Nearly a year after initial stay at home orders went into effect, many of our teams are continuing to work from home. For some of us, this requires that we balance our work responsibilities with family duties, home schooling children and even caring for at-risk relatives. The lines between work life and home life can get blurry, and the result is often an overwhelming feeling of stress and pressure.
We often talk of the importance of maintaining a healthy work/life balance. Never has this been more important than now. And never has it been a greater challenge than today.
Few would dispute the connection a healthy mental state has on one’s overall wellbeing. By actively nurturing wellness, we can more effectively handle the curveballs life throws at us, and bounce back when bad things happen.
Create structure to your day – Stick to a schedule. Many people who have mastered the WFH life get up at the same time every day, shower, dress and treat their home office or workspace like a company office.
Schedule “me time” – Chances are your calendar is filled with calls, meetings and deadlines. Does it include time for yourself? If not, why not? Be sure to schedule breaks for yourself to do something good for you every day. Maybe it’s taking a break to read a chapter of a favorite book, taking an online meditation class, calling an old friend or taking the time to fix yourself a healthy lunch.
Move more – It’s easy to lose track of time when you are working from home and not subject to the distractions and interruptions you get an in office. So create your own distractions. Set a calendar reminder to get up and stretch every half hour. Stand at your desk for part of the day, or try to take calls standing up or walking around your office. Take a break for a walk around the block, play fetch with your dog – anything to get you up and moving.
“See” coworkers – Some days might be chockablock with Zoom meetings, which oddly can feel more exhausting than days of in person meetings. Other days, you are on your own. If you thrive on social interaction, invite a co-worker for a virtual coffee or lunch break. This helps strengthen bonds with colleagues and minimize feelings of isolation and loneliness.
Express gratitude – It’s human nature to focus on things that have gone wrong. But what happens when we retrain ourselves to focus on the positive? Some ways you can do that include keeping a gratitude journal. Writing down the good things that happened during the day is a great place to start. Another is beginning and ending each day with a positive thought.
Take on a new perspective – Chances are you are working on a laptop. Sometimes a change of scenery does wonders for our mental state. If you are lucky enough to work in a warm climate, consider working from your porch or patio, or move your laptop to a sunny window and work from there.
Give back – We all know that volunteering helps benefit our communities, but it is also good for us too. In addition to helping combat depression, it can counteract the effects of stress and anxiety and provide a sense of purpose. It also makes us happy.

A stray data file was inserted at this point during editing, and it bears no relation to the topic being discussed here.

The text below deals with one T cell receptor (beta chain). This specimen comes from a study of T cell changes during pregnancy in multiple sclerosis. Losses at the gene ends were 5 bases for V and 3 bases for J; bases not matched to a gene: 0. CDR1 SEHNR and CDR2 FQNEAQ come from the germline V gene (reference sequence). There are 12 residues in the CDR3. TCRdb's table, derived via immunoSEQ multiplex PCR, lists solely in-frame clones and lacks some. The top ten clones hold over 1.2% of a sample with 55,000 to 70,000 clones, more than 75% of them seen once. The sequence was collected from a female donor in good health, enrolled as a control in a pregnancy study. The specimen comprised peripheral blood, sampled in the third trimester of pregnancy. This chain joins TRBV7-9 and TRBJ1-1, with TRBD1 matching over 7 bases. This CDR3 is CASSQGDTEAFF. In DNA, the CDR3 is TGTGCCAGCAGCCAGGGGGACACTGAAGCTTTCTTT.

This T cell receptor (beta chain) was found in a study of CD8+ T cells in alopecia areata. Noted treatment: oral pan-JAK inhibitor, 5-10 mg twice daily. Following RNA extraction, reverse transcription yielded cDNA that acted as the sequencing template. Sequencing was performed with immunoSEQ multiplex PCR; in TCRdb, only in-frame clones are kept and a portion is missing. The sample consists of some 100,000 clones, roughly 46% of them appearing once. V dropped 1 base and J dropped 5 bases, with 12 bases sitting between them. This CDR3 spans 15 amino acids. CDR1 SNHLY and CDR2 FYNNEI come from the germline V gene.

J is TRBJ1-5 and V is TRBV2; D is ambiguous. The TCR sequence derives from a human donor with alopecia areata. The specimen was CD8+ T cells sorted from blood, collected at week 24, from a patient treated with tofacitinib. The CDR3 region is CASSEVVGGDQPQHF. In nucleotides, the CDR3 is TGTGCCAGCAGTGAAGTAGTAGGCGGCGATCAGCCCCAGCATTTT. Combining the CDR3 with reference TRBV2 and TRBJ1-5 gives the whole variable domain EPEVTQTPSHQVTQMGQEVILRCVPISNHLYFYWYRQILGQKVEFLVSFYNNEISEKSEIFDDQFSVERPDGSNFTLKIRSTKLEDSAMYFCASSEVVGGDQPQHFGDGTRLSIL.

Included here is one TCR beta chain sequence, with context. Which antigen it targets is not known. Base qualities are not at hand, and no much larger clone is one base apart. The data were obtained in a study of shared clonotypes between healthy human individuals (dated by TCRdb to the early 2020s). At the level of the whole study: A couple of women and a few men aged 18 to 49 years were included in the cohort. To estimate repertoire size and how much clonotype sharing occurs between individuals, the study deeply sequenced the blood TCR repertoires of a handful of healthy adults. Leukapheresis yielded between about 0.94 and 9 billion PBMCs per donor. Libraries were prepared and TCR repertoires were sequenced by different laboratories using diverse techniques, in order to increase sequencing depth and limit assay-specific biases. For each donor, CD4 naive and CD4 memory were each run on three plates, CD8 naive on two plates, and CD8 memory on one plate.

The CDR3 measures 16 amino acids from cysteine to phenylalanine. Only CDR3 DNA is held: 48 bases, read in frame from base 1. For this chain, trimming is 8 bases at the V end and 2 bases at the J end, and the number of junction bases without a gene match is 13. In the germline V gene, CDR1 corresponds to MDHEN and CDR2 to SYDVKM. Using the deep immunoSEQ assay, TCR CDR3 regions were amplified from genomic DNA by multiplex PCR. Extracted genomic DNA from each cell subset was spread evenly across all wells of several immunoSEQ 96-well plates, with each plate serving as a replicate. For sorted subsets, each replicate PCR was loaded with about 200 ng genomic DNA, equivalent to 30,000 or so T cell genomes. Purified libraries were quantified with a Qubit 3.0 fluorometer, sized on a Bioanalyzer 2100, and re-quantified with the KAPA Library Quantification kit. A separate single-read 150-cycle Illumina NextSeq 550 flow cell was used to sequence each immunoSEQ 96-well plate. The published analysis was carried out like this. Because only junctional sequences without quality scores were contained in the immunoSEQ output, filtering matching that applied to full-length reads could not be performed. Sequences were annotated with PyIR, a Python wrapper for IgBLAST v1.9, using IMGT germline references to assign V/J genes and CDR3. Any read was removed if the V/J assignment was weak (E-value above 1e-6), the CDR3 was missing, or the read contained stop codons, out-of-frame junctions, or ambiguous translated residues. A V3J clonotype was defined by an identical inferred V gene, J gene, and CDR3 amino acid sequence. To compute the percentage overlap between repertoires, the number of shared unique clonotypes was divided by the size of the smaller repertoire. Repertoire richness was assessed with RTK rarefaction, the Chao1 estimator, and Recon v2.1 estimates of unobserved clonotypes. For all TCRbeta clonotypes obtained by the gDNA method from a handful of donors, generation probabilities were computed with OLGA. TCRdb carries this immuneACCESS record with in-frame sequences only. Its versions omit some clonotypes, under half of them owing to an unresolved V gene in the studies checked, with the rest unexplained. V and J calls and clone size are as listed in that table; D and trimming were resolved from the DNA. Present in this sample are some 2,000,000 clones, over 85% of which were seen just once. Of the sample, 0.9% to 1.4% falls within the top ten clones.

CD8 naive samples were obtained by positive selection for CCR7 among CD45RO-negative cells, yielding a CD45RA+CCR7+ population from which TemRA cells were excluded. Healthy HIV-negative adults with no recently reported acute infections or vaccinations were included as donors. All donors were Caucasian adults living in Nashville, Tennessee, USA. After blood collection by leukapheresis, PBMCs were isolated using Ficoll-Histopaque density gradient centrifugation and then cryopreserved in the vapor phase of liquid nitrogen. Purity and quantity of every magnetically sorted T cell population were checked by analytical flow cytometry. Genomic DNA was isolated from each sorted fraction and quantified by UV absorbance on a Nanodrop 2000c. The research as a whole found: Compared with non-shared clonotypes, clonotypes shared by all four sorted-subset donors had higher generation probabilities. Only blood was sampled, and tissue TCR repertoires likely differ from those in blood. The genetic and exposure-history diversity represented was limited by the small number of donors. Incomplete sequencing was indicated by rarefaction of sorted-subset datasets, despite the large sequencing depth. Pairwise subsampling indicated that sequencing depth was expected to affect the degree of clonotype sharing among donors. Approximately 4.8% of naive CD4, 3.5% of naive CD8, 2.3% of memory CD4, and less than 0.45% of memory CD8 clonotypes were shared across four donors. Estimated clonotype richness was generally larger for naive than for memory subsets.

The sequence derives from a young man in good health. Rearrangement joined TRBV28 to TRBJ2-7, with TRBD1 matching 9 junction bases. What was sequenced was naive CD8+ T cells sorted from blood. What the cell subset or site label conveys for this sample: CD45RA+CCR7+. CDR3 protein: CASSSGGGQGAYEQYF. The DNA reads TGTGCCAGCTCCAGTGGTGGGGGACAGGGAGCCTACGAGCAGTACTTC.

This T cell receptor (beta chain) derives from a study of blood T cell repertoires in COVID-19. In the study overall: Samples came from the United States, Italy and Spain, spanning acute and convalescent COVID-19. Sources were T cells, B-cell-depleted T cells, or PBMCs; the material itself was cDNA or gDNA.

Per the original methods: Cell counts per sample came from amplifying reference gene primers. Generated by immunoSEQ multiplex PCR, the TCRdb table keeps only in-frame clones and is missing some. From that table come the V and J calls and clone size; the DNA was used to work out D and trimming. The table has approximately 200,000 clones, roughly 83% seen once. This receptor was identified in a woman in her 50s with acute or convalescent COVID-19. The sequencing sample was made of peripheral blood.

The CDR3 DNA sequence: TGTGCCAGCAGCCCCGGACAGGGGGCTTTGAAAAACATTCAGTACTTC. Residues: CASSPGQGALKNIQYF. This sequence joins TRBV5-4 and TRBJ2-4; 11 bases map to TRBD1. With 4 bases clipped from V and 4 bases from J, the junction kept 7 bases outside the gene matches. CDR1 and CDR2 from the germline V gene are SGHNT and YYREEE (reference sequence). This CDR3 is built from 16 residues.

“Applying my skills to help others gives me a tremendous feeling of accomplishment. It feels great knowing I have done my part to make someone’s life better,” said Anthony DeVincenzo, of California Closets of Suffolk County. Read Anthony’s inspiring story here.
Take a break – The pandemic has forced many of us to cancel or postpone travel plans. Just because you may not be able to travel doesn’t mean you should forgo using your PTO. Use your time off to do anything that makes you happy. Give yourself time to recharge and relax — you’ve earned it!
Stress – Stress is part of life. Everyone, regardless of their job role, experiences stress at some times. Feeling down or anxious at times is a normal part of life. Exercise and a healthy diet can help minimize the effects of stress, as can getting plenty of sleep. The trouble is sometimes people find getting a good night’s rest hard during times of stress. What can you do?
If you have trouble shutting your mind off before bed, consider keeping a journal. If you record your thoughts and worries before you go to bed, you are less likely to be kept awake from them. And if you wake up during the night worrying about a work or family problem, record it in your journal so you can deal with it later
Practice yoga – there are lots of free yoga classes online you can do from the comfort of your home
Meditate – meditation is a great way to relax your mind, reduce anxiety and stress and improve sleep. Consider downloading one of the many apps designed to guide you through a variety of meditations. Calm and Headspace are two popular ones
Give yourself permission to feel stress and remind yourself you are doing the best you can.
While most stress is temporary, sometimes it can feel overwhelming, or even paralyzing. In those cases, seeking professional help is a good idea. Many of our health insurance plans offer EAP, or Employee Assistance Programs, which include mental health resources. Check with your benefits provider to see what’s available to you. In addition, you may qualify to receive treatment on a “sliding fee scale” which is a reduced fee structure based upon your income level.
There are also many free resources available. NAMI, the National Alliance on Mental Illness, has a wide variety of resources available, and also offers a hotline. 800-950-NAMI, or in a crisis, text “NAMI” to 741741.